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What are the best options to refinance a PACE loan?

What are the best options for refinancing a PACE loan? I tried to do a regular refinance and ran into some challenges due to loan-to-value ratio.

Michael Jensen, Mortgage and Finance Guru
, Mortgage and Finance Guru

You have three options to refinance your mortgage and pay off your PACE loan: 1) standard refinance, 2) Fannie Mae HomeStyle Renovation Mortgage; and 3) FHA 203(k) Home Renovation Mortgage. I outline these programs below and you can click on the blue program title below to review detailed information about each option.   If you are only focused on refinancing the PACE loan and want to keep your current first mortgage in place, then a home equity loan or HELOC may be a good financing option.

Refinance. With a regular refinance you obtain a new mortgage to pay off your existing mortgage as well as your PACE loan. Specifically, you would do a cash out / debt consolidation refinance and use the equity in your home to replace both your mortgage and PACE loan with a new mortgage. The issue that you have probably run into is that most lenders do not permit you to refinance the mortgage on a home that has PACE loans against it unless you pay off and eliminate the PACE loan when you refinance.  Many borrowers want to refinance their first mortgage but keep their PACE loan in place but most lenders do not allow this with standard refinance programs because the PACE loan becomes the senior loan which could interfere with the lender's ability to recover their loan in the unfortunate event that borrowers default on their mortgage.  Requiring borrowers to pay off their PACE loan when they refinance may create an issue because some borrowers do not have sufficient equity in their homes to both pay off their existing mortgage as well as their PACE loan.  For a cash out / debt consolidation refinance most lenders permit a maximum loan-to-value (LTV) ratio of 75% - 80%, which limits the size of the mortgage you can qualify for.  The positives to a standard refinance are that closing costs are usually lower and the timetable is shorter as compared to a Fannie Mae HomeStyle Renovation Mortgage or FHA 203(k) Loan. I certainly think it is worthwhile to have conversations with multiple lenders to understand if the refinance option is feasible for you.

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HomeStyle Renovation. The Fannie Mae HomeStyle Renovation Mortgage Program enables borrowers to refinance the mortgage on their existing home and include funds to renovate the property or pay off PACE loans in the mortgage amount. In fact, the application process for a HomeStyle Renovation Mortgage is streamlined if the loan proceeds are used to pay off a PACE loan as opposed to paying for new home renovations. For example, borrowers that use a HomeStyle Renovation Mortgage to pay off PACE loans are not required to obtain an energy report, which saves you money and time. Additionally, the LTV ratio requirements for a HomeStyle Renovation Mortgage -- up to 95% for a single family, owner-occupied property -- are also more flexible than for a standard refinance. Plus, unlike the FHA 203(k) program described below, the HomeStyle Renovation Mortgage Program does not charge a one-time and ongoing FHA mortgage insurance premium.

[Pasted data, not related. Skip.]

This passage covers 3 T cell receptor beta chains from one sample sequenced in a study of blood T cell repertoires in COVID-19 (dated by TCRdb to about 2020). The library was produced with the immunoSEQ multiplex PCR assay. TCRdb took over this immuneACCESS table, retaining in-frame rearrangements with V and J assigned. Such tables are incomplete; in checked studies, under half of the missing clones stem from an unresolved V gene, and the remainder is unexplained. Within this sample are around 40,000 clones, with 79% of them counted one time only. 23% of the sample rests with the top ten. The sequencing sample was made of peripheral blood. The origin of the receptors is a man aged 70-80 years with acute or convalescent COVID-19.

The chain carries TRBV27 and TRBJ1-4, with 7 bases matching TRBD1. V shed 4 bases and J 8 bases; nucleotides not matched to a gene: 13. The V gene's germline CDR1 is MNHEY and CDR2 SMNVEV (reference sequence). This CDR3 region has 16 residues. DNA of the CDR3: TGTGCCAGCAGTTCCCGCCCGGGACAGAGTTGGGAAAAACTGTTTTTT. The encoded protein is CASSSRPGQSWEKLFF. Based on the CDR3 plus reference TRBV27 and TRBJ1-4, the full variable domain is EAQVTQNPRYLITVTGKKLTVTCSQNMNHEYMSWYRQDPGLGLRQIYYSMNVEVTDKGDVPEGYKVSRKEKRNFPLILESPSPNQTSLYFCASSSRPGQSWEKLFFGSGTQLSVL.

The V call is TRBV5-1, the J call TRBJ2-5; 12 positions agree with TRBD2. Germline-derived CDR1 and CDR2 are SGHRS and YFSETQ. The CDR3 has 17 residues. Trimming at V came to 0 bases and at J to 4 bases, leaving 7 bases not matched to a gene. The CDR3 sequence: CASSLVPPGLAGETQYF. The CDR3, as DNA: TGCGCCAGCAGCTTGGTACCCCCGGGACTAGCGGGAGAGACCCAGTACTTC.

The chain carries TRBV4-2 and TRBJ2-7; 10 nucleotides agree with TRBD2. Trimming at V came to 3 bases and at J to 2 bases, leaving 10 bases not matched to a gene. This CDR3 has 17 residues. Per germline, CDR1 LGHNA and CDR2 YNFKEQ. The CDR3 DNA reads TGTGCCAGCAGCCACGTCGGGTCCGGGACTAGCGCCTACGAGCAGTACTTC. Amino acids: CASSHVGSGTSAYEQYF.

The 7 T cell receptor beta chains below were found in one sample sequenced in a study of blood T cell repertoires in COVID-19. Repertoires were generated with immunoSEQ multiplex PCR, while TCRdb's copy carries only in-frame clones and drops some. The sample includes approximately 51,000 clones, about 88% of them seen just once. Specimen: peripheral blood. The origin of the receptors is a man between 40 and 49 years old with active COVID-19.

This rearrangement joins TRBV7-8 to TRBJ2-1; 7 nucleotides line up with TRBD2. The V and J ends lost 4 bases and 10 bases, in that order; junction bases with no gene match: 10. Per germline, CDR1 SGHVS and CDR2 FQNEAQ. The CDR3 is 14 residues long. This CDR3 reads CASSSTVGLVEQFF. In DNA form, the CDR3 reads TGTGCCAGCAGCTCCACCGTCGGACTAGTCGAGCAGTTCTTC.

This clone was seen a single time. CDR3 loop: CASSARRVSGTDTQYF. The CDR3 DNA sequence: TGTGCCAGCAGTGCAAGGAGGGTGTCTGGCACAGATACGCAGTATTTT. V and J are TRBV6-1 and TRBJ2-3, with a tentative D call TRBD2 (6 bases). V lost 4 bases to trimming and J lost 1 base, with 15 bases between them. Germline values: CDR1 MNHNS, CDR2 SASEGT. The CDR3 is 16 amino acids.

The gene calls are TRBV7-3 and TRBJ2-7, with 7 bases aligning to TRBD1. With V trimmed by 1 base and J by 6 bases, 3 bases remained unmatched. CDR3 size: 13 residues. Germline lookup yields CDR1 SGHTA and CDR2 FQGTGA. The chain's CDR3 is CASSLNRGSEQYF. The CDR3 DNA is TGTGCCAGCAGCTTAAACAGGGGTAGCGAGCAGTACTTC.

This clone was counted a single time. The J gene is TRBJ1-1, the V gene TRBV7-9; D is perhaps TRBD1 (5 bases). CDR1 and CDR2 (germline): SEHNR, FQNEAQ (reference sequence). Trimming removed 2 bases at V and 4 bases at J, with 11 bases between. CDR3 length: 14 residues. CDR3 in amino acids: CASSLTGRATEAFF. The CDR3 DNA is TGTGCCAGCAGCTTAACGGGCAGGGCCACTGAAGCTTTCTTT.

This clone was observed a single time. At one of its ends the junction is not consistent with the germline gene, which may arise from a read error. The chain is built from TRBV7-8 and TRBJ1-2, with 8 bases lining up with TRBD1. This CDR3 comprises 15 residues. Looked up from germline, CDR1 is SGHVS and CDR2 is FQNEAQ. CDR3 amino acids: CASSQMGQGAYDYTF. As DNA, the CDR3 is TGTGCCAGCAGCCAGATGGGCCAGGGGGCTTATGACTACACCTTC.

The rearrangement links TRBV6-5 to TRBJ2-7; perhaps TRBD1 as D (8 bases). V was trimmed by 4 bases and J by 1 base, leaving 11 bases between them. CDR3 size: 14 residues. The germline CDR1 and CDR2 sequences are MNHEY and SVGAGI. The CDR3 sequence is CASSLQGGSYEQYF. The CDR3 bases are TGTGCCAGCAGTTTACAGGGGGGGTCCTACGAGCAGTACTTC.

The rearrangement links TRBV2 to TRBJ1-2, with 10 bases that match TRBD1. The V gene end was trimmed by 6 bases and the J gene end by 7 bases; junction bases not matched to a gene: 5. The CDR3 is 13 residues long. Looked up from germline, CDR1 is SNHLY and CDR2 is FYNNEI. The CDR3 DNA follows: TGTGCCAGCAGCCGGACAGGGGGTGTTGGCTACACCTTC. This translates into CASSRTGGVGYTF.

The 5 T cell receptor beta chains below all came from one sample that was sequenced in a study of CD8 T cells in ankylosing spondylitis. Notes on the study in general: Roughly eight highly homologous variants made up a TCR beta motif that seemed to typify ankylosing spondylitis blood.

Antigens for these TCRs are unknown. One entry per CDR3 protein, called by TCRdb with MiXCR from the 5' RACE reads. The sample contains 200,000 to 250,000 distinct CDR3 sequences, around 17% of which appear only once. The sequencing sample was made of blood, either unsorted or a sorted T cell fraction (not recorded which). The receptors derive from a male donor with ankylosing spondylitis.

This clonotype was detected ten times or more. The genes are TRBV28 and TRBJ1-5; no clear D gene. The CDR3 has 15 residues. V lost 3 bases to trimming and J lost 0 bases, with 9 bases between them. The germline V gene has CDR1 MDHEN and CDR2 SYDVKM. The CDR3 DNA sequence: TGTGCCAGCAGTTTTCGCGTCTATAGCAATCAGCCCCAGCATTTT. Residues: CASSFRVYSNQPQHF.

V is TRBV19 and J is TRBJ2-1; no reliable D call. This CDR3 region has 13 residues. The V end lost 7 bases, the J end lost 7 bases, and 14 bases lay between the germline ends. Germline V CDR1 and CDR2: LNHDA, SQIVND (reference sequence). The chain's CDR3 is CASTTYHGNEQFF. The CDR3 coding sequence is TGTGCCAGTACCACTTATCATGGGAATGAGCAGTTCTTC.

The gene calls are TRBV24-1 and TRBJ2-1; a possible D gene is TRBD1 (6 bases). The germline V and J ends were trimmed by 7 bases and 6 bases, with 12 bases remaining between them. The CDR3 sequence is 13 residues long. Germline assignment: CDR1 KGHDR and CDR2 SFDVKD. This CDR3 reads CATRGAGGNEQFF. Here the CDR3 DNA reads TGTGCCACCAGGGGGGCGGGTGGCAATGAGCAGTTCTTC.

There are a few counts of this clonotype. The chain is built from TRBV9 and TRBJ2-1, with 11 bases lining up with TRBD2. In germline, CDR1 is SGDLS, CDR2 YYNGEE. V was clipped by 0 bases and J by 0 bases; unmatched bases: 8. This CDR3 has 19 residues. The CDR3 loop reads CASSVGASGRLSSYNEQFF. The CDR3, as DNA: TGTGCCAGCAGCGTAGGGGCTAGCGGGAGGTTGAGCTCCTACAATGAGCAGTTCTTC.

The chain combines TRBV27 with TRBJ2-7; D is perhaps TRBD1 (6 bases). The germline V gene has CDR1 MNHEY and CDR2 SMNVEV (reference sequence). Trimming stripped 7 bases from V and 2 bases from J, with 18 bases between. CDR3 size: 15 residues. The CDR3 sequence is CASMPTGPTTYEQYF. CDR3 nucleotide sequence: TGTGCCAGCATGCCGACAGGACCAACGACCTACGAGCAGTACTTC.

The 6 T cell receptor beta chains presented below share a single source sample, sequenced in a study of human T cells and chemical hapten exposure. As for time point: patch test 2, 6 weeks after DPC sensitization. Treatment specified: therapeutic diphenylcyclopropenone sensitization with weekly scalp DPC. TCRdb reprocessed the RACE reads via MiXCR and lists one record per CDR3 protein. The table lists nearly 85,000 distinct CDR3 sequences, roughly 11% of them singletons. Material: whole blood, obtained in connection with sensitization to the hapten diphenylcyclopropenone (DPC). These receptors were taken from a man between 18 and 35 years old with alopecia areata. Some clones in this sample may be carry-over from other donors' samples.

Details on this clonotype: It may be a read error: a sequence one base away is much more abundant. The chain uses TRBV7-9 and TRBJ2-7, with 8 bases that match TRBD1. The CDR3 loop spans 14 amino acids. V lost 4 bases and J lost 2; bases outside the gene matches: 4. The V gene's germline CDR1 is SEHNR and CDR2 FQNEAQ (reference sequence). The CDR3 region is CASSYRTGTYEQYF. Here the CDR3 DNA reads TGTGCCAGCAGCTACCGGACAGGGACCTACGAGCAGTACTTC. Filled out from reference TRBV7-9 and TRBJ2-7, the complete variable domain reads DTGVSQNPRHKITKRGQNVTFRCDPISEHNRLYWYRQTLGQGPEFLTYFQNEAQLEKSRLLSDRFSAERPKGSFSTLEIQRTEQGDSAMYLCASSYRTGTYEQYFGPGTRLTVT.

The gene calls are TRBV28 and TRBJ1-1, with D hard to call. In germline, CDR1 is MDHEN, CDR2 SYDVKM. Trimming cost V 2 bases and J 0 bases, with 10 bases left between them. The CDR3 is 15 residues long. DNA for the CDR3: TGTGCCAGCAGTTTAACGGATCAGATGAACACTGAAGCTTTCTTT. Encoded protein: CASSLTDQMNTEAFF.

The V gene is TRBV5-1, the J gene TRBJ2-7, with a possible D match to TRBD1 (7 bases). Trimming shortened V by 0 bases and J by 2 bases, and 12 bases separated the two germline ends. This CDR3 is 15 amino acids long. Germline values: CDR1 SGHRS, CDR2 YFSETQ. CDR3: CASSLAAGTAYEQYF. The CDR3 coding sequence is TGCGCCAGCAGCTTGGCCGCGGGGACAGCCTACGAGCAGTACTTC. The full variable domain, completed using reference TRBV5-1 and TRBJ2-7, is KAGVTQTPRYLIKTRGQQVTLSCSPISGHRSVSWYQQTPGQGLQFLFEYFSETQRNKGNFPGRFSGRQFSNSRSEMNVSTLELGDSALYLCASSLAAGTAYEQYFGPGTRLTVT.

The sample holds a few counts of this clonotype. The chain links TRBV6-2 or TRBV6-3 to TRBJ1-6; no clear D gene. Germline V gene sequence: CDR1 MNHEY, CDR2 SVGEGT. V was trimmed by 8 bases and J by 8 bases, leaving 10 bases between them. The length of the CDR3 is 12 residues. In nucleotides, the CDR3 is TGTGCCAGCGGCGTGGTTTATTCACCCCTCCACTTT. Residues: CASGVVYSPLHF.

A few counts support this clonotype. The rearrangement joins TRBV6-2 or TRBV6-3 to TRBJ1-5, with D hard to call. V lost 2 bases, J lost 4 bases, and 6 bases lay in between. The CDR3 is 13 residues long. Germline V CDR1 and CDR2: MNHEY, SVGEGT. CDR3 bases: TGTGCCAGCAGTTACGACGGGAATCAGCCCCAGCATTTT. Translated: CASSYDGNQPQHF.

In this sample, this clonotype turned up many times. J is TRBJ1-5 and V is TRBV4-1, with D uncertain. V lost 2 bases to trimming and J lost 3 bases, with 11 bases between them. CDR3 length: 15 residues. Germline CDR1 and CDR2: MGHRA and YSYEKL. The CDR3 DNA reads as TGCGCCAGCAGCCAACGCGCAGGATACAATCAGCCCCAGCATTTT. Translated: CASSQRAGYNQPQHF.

FHA 203(k). The FHA 203(k) Loan Program is similar to the HomeStyle Renovation Mortgage Program and enables home owners to refinance their current mortgage as well as the cost of significant rehabilitation, remodeling and repairs to the home with one FHA loan. Under most circumstance borrowers can use the FHA 203(k) Program to refinance their existing loan as well as any PACE loans against a property. Like the Fannie Mae HomeStyle Renovation Program, the FHA 203(k) program also uses a more flexible LTV ratio guideline -- up to 97.75%. The downsides to an FHA 203(k) loan are that borrowers are required to pay an upfront and ongoing FHA mortgage insurance premium which is an extra cost. Please note that it may be easier for you to refinance with the standard FHA Mortgage Program as opposed to using the FHA 203(k) Program and a lender can review your options to determine what program works best for you.

Home Equity Loan.  If you would like to keep your current mortgage and only refinance your PACE loan then you should consider a home equity loan or line of credit (HELOC).  In this financing scenario your current first mortgage stays in place and you use the the home equity loan to pay off the PACE loan.  Home equity loan is usually less expensive than a full mortgage refinance plus you can keep your first mortgage which is beneficial if your interest rate is low.  If you do not have a significant amount of equity in your home it may be challenging to qualify for a home equity loan but eliminating the PACE loan may help you qualify.  You can shop home equity loan lenders by clicking HOME EQUITY LOAN RATES

After reviewing the resources on FREEandCLEAR we recommend that you contact multiple lenders to understand how they would handle your unique situation. You can review lenders in your area by clicking INTEREST RATES We advise you to contact at least four lenders as not all lenders offer home renovation mortgage programs. Be sure to ask about a straight refinance as well as the HomeStyle Renovation and FHA 203(k) and mortgage programs when you speak with lenders. 

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About the author

Michael Jensen, Mortgage and Finance Guru

Michael is the co-founder of FREEandCLEAR. Michael possesses extensive knowledge about mortgages and finance and has been writing about mortgages for nearly a decade. His work has been featured in leading national and industry publications. More about Michael

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